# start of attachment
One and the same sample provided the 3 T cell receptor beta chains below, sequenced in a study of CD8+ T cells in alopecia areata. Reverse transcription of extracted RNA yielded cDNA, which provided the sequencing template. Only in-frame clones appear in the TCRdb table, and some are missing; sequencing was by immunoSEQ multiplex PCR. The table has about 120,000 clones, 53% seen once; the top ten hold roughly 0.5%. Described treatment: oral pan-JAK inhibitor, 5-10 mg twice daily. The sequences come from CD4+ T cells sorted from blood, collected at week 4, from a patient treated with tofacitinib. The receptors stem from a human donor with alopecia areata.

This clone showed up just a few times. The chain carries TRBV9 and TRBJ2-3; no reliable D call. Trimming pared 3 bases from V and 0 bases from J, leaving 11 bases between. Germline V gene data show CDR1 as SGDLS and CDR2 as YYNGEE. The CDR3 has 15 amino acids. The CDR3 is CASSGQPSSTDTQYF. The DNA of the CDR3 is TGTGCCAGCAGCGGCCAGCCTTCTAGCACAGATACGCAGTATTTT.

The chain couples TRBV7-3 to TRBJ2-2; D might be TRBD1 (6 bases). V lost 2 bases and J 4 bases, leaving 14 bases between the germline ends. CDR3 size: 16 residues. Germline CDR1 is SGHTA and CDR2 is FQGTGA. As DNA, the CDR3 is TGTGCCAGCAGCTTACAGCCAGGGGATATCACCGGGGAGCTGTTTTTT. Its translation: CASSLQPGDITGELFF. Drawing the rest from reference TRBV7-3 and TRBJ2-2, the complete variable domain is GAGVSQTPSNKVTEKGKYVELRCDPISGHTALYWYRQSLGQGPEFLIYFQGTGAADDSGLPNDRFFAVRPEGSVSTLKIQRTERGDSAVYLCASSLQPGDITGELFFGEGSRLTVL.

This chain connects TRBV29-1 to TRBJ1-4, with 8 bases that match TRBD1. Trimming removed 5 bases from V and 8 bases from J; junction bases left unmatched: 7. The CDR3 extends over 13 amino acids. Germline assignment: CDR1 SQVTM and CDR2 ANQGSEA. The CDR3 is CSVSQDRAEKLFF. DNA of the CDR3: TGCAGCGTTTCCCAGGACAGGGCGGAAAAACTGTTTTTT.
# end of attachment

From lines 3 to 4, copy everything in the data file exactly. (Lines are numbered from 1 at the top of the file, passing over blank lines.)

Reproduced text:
The chain couples TRBV7-3 to TRBJ2-2; D might be TRBD1 (6 bases). V lost 2 bases and J 4 bases, leaving 14 bases between the germline ends. CDR3 size: 16 residues. Germline CDR1 is SGHTA and CDR2 is FQGTGA. As DNA, the CDR3 is TGTGCCAGCAGCTTACAGCCAGGGGATATCACCGGGGAGCTGTTTTTT. Its translation: CASSLQPGDITGELFF. Drawing the rest from reference TRBV7-3 and TRBJ2-2, the complete variable domain is GAGVSQTPSNKVTEKGKYVELRCDPISGHTALYWYRQSLGQGPEFLIYFQGTGAADDSGLPNDRFFAVRPEGSVSTLKIQRTERGDSAVYLCASSLQPGDITGELFFGEGSRLTVL.

This chain connects TRBV29-1 to TRBJ1-4, with 8 bases that match TRBD1. Trimming removed 5 bases from V and 8 bases from J; junction bases left unmatched: 7. The CDR3 extends over 13 amino acids. Germline assignment: CDR1 SQVTM and CDR2 ANQGSEA. The CDR3 is CSVSQDRAEKLFF. DNA of the CDR3: TGCAGCGTTTCCCAGGACAGGGCGGAAAAACTGTTTTTT.